- UBCO Student Learning Hub: The Student Learning Hub provides access to UBCO support from peers and professionals that include tutoring in math, sciences, languages, and writing, as well as help with study skills and learning strategies.
The main UBC website » will always have the latest official university communication regarding campus closures.
Visit open education resources
Many resources available to the public at large can assist with your studies.
- General resource sites like the Khan Academy have hundreds of educational videos covering many subjects, with an emphasis on STEM (Science, Technology, Engineering, and Mathematics).
- Interactive simulations such as Phet Science Simulations host interactive physics and chemistry simulations.
- Open courses on platforms like Open Learn, edX, and Coursera offer free online courses.
Get familiar with online integrity pledges
- In online courses, you may be asked to take an integrity pledge. This pledge is a reminder to continue being an honest and responsible member of the UBC community, even when you have access to extra tools and resources online. By agreeing, you promise your work will honestly reflect your learning and not anyone else’s—which is really in everyone’s best interest!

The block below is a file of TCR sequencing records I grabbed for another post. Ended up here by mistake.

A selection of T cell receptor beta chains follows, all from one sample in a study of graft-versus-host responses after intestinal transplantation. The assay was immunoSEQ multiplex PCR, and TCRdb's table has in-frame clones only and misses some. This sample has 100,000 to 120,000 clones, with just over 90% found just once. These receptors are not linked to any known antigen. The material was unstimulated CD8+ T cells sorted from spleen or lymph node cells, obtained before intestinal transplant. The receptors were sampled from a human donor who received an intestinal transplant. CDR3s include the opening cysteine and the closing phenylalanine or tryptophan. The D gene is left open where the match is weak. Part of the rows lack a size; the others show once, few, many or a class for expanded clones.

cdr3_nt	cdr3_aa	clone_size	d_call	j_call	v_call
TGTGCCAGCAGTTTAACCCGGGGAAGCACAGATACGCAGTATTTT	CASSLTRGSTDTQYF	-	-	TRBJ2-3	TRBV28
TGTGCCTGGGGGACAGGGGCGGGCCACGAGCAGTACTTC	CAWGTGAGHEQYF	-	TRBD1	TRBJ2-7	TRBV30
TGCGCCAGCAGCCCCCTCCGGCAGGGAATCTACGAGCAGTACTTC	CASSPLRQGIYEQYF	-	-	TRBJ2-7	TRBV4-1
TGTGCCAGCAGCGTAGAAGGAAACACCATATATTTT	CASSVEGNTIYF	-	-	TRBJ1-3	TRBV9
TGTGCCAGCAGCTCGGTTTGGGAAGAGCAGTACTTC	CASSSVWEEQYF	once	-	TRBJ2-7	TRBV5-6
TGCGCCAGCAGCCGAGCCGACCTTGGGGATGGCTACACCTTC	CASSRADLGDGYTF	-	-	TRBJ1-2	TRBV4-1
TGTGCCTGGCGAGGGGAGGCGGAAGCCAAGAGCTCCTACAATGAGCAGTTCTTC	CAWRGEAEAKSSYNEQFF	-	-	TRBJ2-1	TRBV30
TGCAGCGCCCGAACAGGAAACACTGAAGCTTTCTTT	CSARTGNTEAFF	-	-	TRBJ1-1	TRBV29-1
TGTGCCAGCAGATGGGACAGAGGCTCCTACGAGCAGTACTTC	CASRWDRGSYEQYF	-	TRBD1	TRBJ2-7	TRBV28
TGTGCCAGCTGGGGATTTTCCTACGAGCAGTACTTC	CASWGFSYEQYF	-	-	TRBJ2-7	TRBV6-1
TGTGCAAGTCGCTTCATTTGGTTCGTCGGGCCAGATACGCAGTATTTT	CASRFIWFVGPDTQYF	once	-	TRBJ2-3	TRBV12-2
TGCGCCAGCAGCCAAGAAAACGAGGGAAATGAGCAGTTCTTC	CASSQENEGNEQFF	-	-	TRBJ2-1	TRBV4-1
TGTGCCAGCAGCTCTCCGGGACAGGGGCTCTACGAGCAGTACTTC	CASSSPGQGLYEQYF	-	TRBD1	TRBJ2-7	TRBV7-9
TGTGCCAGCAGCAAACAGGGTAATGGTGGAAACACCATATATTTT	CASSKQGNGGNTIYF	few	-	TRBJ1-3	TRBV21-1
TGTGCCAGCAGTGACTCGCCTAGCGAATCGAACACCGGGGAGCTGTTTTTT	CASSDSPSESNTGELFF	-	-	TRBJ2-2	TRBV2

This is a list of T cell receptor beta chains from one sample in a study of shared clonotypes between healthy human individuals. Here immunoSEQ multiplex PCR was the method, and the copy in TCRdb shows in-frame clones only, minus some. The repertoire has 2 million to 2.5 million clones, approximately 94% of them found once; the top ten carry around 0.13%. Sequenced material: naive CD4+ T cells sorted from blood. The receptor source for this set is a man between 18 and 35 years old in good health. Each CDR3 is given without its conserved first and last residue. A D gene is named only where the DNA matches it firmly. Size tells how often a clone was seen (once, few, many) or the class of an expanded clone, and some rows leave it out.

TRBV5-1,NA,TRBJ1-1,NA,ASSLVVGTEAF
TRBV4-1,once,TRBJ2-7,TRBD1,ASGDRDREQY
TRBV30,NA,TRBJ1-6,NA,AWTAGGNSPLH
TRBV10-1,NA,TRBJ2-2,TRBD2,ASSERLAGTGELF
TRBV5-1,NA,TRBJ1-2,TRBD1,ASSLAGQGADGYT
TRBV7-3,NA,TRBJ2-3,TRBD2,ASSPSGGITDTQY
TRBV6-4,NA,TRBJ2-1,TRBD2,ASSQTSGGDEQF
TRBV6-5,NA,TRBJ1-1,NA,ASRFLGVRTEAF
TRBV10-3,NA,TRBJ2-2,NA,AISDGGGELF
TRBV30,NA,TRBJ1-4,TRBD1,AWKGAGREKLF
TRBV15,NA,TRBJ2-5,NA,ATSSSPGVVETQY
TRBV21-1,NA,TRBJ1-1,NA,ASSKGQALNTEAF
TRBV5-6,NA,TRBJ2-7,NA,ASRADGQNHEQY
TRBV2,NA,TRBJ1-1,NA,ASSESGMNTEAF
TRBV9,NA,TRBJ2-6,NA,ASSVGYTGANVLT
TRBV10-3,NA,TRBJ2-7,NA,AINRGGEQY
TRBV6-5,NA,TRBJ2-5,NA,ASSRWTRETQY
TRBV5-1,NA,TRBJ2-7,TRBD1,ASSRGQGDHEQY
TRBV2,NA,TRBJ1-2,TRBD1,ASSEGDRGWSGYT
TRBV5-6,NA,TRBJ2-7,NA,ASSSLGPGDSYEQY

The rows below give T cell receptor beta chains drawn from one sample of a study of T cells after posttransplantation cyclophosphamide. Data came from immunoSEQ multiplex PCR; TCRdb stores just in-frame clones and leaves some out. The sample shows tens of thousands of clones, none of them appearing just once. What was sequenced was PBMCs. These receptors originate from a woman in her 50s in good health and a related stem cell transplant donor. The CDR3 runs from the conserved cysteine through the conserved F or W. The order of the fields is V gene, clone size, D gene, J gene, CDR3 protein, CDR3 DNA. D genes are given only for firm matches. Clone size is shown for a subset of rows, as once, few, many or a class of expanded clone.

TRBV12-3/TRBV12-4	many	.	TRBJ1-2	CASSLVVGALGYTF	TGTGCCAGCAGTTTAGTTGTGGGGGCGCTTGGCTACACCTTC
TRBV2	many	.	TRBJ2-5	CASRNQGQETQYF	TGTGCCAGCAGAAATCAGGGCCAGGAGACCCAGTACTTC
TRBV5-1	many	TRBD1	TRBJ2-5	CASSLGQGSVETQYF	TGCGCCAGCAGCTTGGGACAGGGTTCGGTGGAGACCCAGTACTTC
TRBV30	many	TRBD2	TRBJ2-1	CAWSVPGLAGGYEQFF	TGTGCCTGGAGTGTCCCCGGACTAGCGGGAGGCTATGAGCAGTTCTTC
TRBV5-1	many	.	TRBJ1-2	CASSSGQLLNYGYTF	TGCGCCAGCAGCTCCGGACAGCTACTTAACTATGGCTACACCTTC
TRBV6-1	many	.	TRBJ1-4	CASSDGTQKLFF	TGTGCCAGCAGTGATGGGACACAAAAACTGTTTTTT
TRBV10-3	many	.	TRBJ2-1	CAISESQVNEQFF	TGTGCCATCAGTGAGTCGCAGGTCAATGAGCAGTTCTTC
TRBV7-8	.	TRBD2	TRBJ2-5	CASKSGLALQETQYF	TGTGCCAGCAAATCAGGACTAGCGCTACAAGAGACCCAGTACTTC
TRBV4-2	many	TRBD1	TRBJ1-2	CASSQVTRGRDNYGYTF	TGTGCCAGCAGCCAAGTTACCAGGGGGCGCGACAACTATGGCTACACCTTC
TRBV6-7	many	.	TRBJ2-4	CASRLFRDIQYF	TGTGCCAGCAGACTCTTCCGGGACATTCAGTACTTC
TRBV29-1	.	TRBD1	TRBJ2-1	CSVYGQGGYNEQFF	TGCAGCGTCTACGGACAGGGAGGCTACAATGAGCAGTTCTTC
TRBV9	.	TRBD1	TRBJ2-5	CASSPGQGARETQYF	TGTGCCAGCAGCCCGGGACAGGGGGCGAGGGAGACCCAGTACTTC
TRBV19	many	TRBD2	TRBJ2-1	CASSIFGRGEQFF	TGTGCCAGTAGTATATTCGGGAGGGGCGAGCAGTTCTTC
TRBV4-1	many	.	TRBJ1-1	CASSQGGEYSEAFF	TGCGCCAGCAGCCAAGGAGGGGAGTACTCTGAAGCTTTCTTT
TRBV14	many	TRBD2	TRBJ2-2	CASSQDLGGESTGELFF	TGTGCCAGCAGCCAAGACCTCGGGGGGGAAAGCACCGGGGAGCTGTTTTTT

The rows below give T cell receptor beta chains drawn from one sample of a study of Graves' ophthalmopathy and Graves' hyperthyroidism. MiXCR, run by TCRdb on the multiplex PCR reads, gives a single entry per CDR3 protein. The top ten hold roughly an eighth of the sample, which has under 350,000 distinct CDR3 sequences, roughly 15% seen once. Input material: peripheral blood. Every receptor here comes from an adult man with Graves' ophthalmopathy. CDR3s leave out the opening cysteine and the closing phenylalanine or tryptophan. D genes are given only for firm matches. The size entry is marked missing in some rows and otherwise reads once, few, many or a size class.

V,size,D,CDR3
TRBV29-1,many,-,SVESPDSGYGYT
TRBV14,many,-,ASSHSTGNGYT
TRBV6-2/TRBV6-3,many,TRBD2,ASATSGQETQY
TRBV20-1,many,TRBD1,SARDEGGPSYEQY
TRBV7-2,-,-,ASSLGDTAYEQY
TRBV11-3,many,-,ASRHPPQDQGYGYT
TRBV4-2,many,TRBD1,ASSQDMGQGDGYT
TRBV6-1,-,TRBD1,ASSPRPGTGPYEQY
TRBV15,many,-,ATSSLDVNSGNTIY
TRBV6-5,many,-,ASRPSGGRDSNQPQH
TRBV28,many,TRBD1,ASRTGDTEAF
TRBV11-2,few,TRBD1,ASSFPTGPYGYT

- Read the example language, so you are prepared to take this agreement seriously:
- “I hereby pledge that I have read and will abide by the rules, regulations, and expectations set out in the Academic Calendar, with particular attention paid to the: Student Declaration & Responsibility, Academic Honesty & Standards, Student Conduct During Examinations, and any special rules for conduct as set out by the examiner. Additionally, I affirm that I will not give or receive any unauthorized help on this examination and that all work will be my own.”